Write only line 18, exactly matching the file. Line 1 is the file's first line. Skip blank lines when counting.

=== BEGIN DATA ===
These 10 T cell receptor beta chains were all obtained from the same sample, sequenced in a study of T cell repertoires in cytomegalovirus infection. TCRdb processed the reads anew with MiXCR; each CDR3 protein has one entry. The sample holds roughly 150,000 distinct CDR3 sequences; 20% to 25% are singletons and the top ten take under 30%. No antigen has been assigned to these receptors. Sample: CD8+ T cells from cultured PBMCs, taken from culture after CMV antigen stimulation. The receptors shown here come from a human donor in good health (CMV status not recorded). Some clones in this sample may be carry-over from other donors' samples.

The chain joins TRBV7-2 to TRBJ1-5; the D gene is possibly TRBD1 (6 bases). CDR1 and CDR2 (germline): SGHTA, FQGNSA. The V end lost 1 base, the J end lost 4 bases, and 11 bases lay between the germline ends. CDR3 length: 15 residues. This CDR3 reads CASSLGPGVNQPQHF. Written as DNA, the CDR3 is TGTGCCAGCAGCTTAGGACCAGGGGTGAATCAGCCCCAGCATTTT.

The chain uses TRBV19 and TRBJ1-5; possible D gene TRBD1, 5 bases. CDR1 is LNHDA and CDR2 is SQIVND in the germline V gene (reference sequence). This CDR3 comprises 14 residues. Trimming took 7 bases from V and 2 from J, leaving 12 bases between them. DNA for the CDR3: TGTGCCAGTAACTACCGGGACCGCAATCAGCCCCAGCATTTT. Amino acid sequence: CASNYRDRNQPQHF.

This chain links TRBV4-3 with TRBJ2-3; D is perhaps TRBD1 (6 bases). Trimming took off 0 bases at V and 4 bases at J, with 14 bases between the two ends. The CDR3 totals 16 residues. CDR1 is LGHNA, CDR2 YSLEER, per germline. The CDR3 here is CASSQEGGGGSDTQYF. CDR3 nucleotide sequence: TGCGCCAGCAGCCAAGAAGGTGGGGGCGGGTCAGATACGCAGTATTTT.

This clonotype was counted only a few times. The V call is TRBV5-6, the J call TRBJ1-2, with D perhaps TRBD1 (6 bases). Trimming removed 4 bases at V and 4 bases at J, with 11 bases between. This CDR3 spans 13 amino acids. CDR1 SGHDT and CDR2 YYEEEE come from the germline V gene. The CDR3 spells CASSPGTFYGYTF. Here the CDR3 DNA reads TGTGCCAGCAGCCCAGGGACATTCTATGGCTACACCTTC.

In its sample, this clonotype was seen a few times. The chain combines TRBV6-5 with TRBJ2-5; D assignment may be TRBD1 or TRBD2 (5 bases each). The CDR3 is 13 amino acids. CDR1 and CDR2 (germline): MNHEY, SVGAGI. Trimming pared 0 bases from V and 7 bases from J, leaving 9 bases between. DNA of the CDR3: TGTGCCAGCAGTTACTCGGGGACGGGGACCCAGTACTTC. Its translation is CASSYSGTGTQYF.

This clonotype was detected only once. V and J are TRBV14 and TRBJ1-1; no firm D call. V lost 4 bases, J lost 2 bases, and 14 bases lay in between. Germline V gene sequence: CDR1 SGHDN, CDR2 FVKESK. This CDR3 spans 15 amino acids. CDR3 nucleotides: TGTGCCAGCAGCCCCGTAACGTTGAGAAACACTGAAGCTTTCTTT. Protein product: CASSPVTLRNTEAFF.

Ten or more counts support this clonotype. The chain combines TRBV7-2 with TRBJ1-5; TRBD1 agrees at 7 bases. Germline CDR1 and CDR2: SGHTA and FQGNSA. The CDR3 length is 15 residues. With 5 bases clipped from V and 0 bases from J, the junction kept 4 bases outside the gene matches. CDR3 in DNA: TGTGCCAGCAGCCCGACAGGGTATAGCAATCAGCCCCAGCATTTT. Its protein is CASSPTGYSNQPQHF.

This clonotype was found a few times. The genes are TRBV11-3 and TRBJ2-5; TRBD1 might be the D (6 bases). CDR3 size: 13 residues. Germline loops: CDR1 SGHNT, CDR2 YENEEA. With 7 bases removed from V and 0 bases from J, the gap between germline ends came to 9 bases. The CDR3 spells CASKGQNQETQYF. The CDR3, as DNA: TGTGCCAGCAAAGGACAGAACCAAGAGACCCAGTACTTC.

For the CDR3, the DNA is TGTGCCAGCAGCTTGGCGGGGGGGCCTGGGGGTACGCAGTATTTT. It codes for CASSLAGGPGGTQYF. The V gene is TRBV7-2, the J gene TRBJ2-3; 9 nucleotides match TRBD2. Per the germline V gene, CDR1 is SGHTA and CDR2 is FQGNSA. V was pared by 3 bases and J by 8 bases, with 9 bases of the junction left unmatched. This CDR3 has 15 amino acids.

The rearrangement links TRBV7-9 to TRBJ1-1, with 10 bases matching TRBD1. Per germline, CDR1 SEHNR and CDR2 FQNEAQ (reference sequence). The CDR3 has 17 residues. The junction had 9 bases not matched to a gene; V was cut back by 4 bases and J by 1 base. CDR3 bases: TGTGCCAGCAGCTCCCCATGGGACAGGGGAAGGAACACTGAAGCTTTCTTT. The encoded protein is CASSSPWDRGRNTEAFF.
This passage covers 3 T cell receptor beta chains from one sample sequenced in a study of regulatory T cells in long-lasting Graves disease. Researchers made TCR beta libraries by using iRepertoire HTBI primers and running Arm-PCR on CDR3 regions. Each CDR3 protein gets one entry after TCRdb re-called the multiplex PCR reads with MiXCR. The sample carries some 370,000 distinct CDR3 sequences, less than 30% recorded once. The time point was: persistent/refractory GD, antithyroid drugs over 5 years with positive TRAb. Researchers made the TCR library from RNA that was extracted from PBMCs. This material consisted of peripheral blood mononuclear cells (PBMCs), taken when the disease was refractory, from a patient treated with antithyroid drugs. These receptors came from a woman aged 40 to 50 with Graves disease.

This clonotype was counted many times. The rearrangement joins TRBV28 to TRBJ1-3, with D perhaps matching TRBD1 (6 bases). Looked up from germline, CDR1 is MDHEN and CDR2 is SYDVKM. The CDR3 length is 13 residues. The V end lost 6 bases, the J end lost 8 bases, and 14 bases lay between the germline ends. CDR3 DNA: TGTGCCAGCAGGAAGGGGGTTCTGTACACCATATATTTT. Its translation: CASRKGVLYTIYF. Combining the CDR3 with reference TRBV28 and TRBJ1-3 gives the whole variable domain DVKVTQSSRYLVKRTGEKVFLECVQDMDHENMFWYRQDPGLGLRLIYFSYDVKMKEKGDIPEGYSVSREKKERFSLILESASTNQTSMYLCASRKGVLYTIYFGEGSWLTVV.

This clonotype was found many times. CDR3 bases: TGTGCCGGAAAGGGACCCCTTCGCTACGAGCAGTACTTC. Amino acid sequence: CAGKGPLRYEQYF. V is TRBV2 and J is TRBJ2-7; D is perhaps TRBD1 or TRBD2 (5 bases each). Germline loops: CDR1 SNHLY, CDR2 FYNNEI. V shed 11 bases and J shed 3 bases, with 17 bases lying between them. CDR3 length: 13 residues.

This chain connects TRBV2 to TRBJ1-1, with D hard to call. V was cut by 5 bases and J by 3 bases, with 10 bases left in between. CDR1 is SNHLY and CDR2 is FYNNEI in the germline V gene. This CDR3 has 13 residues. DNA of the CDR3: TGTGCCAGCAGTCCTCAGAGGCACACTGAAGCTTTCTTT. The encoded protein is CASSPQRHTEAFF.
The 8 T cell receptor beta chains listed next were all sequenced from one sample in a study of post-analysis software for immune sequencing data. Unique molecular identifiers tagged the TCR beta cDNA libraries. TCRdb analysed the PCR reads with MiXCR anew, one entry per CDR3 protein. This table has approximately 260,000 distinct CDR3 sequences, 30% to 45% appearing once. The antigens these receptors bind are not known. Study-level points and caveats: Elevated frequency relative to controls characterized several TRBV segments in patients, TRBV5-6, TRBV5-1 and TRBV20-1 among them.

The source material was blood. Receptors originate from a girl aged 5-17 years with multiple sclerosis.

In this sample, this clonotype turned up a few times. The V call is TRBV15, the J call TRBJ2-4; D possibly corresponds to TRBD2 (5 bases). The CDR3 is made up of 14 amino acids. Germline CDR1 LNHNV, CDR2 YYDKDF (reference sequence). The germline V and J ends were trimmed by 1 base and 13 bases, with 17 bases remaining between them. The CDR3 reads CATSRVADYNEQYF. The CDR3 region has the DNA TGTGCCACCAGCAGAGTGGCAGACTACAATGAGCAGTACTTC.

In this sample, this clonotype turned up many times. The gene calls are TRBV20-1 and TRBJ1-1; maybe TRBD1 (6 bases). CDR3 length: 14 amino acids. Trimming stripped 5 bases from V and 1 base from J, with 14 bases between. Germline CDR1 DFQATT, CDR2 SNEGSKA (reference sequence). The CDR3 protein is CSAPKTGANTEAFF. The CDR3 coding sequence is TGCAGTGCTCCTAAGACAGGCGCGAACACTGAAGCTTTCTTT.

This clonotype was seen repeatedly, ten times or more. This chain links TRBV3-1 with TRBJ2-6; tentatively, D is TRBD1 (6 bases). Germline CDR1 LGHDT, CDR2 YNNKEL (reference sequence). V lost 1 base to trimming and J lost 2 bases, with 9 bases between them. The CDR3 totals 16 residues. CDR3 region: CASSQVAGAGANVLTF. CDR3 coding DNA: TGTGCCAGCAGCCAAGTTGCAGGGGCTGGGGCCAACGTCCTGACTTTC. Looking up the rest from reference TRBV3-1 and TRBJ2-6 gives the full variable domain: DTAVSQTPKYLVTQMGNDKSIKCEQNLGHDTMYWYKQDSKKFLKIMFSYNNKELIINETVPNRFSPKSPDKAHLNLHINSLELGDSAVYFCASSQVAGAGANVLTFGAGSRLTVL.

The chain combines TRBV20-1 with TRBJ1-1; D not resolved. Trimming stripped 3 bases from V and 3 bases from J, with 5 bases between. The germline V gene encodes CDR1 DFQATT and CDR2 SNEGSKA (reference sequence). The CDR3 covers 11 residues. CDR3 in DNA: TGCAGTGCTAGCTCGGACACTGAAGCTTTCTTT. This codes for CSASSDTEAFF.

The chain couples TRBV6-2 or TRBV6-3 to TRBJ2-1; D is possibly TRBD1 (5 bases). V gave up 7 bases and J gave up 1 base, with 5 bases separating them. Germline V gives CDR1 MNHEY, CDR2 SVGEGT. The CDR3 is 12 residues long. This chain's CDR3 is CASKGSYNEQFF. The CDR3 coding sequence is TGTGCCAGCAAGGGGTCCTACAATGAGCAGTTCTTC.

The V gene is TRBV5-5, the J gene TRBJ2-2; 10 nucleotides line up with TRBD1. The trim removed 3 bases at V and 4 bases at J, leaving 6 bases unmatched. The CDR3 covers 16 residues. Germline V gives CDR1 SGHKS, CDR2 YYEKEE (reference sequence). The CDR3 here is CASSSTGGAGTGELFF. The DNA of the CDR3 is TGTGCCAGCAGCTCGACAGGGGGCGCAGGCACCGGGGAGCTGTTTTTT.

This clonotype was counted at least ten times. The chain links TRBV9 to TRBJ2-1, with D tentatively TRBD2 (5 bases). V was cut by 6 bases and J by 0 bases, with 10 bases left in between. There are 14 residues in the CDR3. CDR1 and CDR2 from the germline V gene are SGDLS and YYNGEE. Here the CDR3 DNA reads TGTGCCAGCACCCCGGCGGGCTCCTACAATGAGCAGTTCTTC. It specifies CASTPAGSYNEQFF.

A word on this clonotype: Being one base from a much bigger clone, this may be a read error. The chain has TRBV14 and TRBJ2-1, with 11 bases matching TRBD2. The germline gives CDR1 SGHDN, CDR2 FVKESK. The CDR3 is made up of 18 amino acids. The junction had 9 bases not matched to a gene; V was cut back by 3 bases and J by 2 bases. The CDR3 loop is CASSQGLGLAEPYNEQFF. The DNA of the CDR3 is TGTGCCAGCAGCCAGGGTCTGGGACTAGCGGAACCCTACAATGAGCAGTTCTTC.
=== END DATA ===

In this sample, this clonotype turned up a few times. The V call is TRBV15, the J call TRBJ2-4; D possibly corresponds to TRBD2 (5 bases). The CDR3 is made up of 14 amino acids. Germline CDR1 LNHNV, CDR2 YYDKDF (reference sequence). The germline V and J ends were trimmed by 1 base and 13 bases, with 17 bases remaining between them. The CDR3 reads CATSRVADYNEQYF. The CDR3 region has the DNA TGTGCCACCAGCAGAGTGGCAGACTACAATGAGCAGTACTTC.